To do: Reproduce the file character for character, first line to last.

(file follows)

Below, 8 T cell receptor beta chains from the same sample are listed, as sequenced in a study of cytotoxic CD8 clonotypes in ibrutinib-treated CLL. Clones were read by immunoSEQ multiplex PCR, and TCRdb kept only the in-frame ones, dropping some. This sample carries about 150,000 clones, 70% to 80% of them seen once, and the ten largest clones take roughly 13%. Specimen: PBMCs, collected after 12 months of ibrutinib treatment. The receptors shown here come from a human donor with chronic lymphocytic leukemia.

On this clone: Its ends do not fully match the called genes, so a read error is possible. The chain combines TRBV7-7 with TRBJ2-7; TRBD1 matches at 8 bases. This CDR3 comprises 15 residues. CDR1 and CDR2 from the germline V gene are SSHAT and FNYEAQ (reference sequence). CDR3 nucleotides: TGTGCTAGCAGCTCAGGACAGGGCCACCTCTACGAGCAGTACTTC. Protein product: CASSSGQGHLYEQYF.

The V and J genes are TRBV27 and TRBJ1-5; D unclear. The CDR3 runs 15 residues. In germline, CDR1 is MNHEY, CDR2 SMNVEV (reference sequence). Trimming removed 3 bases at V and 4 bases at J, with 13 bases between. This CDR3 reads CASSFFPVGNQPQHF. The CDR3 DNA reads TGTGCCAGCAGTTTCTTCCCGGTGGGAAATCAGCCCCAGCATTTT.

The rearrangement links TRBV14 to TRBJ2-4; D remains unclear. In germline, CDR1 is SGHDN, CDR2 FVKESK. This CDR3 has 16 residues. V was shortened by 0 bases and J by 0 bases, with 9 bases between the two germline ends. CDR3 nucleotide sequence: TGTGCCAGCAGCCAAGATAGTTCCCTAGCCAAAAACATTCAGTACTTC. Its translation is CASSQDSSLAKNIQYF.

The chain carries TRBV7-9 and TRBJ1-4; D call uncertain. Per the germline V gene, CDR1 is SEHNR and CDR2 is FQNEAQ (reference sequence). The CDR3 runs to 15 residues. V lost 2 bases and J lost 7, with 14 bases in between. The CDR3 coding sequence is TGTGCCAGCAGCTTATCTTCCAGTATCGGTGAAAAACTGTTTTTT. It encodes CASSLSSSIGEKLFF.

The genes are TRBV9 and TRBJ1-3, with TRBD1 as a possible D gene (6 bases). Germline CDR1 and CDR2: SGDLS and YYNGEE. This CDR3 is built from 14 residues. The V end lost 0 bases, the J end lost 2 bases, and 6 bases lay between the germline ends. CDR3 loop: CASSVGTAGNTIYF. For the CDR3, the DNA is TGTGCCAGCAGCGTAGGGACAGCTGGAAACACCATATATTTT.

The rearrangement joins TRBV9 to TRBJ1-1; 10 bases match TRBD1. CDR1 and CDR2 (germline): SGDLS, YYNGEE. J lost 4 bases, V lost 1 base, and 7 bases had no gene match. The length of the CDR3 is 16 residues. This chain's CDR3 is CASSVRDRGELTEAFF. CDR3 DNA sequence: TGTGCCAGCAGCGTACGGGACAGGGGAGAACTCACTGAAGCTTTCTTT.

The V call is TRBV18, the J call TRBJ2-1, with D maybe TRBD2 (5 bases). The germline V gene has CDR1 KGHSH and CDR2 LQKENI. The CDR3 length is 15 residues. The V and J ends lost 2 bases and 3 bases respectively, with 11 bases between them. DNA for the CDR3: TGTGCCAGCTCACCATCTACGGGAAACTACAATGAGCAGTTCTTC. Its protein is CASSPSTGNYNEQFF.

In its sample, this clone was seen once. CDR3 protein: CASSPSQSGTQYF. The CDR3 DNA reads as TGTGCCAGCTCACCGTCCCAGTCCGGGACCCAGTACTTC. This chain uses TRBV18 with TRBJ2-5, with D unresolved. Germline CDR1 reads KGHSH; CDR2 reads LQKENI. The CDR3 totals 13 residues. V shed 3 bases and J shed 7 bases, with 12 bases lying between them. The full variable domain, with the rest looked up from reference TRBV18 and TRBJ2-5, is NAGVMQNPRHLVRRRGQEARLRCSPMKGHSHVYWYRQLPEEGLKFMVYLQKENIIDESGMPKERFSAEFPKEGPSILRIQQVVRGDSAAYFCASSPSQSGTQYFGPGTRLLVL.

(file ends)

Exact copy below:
Below, 8 T cell receptor beta chains from the same sample are listed, as sequenced in a study of cytotoxic CD8 clonotypes in ibrutinib-treated CLL. Clones were read by immunoSEQ multiplex PCR, and TCRdb kept only the in-frame ones, dropping some. This sample carries about 150,000 clones, 70% to 80% of them seen once, and the ten largest clones take roughly 13%. Specimen: PBMCs, collected after 12 months of ibrutinib treatment. The receptors shown here come from a human donor with chronic lymphocytic leukemia.

On this clone: Its ends do not fully match the called genes, so a read error is possible. The chain combines TRBV7-7 with TRBJ2-7; TRBD1 matches at 8 bases. This CDR3 comprises 15 residues. CDR1 and CDR2 from the germline V gene are SSHAT and FNYEAQ (reference sequence). CDR3 nucleotides: TGTGCTAGCAGCTCAGGACAGGGCCACCTCTACGAGCAGTACTTC. Protein product: CASSSGQGHLYEQYF.

The V and J genes are TRBV27 and TRBJ1-5; D unclear. The CDR3 runs 15 residues. In germline, CDR1 is MNHEY, CDR2 SMNVEV (reference sequence). Trimming removed 3 bases at V and 4 bases at J, with 13 bases between. This CDR3 reads CASSFFPVGNQPQHF. The CDR3 DNA reads TGTGCCAGCAGTTTCTTCCCGGTGGGAAATCAGCCCCAGCATTTT.

The rearrangement links TRBV14 to TRBJ2-4; D remains unclear. In germline, CDR1 is SGHDN, CDR2 FVKESK. This CDR3 has 16 residues. V was shortened by 0 bases and J by 0 bases, with 9 bases between the two germline ends. CDR3 nucleotide sequence: TGTGCCAGCAGCCAAGATAGTTCCCTAGCCAAAAACATTCAGTACTTC. Its translation is CASSQDSSLAKNIQYF.

The chain carries TRBV7-9 and TRBJ1-4; D call uncertain. Per the germline V gene, CDR1 is SEHNR and CDR2 is FQNEAQ (reference sequence). The CDR3 runs to 15 residues. V lost 2 bases and J lost 7, with 14 bases in between. The CDR3 coding sequence is TGTGCCAGCAGCTTATCTTCCAGTATCGGTGAAAAACTGTTTTTT. It encodes CASSLSSSIGEKLFF.

The genes are TRBV9 and TRBJ1-3, with TRBD1 as a possible D gene (6 bases). Germline CDR1 and CDR2: SGDLS and YYNGEE. This CDR3 is built from 14 residues. The V end lost 0 bases, the J end lost 2 bases, and 6 bases lay between the germline ends. CDR3 loop: CASSVGTAGNTIYF. For the CDR3, the DNA is TGTGCCAGCAGCGTAGGGACAGCTGGAAACACCATATATTTT.

The rearrangement joins TRBV9 to TRBJ1-1; 10 bases match TRBD1. CDR1 and CDR2 (germline): SGDLS, YYNGEE. J lost 4 bases, V lost 1 base, and 7 bases had no gene match. The length of the CDR3 is 16 residues. This chain's CDR3 is CASSVRDRGELTEAFF. CDR3 DNA sequence: TGTGCCAGCAGCGTACGGGACAGGGGAGAACTCACTGAAGCTTTCTTT.

The V call is TRBV18, the J call TRBJ2-1, with D maybe TRBD2 (5 bases). The germline V gene has CDR1 KGHSH and CDR2 LQKENI. The CDR3 length is 15 residues. The V and J ends lost 2 bases and 3 bases respectively, with 11 bases between them. DNA for the CDR3: TGTGCCAGCTCACCATCTACGGGAAACTACAATGAGCAGTTCTTC. Its protein is CASSPSTGNYNEQFF.

In its sample, this clone was seen once. CDR3 protein: CASSPSQSGTQYF. The CDR3 DNA reads as TGTGCCAGCTCACCGTCCCAGTCCGGGACCCAGTACTTC. This chain uses TRBV18 with TRBJ2-5, with D unresolved. Germline CDR1 reads KGHSH; CDR2 reads LQKENI. The CDR3 totals 13 residues. V shed 3 bases and J shed 7 bases, with 12 bases lying between them. The full variable domain, with the rest looked up from reference TRBV18 and TRBJ2-5, is NAGVMQNPRHLVRRRGQEARLRCSPMKGHSHVYWYRQLPEEGLKFMVYLQKENIIDESGMPKERFSAEFPKEGPSILRIQQVVRGDSAAYFCASSPSQSGTQYFGPGTRLLVL.